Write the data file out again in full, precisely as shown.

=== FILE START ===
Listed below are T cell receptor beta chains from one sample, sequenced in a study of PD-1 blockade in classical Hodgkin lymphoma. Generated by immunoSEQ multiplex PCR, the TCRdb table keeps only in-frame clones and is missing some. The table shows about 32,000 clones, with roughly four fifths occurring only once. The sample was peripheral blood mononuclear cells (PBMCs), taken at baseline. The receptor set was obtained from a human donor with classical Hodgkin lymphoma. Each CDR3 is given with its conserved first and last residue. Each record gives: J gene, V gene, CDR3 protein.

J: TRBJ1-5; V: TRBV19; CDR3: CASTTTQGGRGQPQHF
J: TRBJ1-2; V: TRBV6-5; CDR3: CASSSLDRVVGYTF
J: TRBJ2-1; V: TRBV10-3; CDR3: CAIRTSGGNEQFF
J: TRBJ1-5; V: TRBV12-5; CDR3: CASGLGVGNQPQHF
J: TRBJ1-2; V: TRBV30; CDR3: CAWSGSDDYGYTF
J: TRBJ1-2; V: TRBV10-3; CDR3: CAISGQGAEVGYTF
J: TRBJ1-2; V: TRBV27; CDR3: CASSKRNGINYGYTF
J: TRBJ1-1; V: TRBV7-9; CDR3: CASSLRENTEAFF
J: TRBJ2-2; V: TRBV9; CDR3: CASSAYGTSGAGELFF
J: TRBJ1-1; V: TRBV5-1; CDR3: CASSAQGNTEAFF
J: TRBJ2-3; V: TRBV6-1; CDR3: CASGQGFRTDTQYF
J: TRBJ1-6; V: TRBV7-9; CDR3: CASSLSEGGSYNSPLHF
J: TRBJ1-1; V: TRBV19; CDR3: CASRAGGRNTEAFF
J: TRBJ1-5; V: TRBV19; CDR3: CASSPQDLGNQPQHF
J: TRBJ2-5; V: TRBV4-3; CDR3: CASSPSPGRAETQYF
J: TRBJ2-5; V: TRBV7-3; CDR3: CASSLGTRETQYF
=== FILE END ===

Listed below are T cell receptor beta chains from one sample, sequenced in a study of PD-1 blockade in classical Hodgkin lymphoma. Generated by immunoSEQ multiplex PCR, the TCRdb table keeps only in-frame clones and is missing some. The table shows about 32,000 clones, with roughly four fifths occurring only once. The sample was peripheral blood mononuclear cells (PBMCs), taken at baseline. The receptor set was obtained from a human donor with classical Hodgkin lymphoma. Each CDR3 is given with its conserved first and last residue. Each record gives: J gene, V gene, CDR3 protein.

J: TRBJ1-5; V: TRBV19; CDR3: CASTTTQGGRGQPQHF
J: TRBJ1-2; V: TRBV6-5; CDR3: CASSSLDRVVGYTF
J: TRBJ2-1; V: TRBV10-3; CDR3: CAIRTSGGNEQFF
J: TRBJ1-5; V: TRBV12-5; CDR3: CASGLGVGNQPQHF
J: TRBJ1-2; V: TRBV30; CDR3: CAWSGSDDYGYTF
J: TRBJ1-2; V: TRBV10-3; CDR3: CAISGQGAEVGYTF
J: TRBJ1-2; V: TRBV27; CDR3: CASSKRNGINYGYTF
J: TRBJ1-1; V: TRBV7-9; CDR3: CASSLRENTEAFF
J: TRBJ2-2; V: TRBV9; CDR3: CASSAYGTSGAGELFF
J: TRBJ1-1; V: TRBV5-1; CDR3: CASSAQGNTEAFF
J: TRBJ2-3; V: TRBV6-1; CDR3: CASGQGFRTDTQYF
J: TRBJ1-6; V: TRBV7-9; CDR3: CASSLSEGGSYNSPLHF
J: TRBJ1-1; V: TRBV19; CDR3: CASRAGGRNTEAFF
J: TRBJ1-5; V: TRBV19; CDR3: CASSPQDLGNQPQHF
J: TRBJ2-5; V: TRBV4-3; CDR3: CASSPSPGRAETQYF
J: TRBJ2-5; V: TRBV7-3; CDR3: CASSLGTRETQYF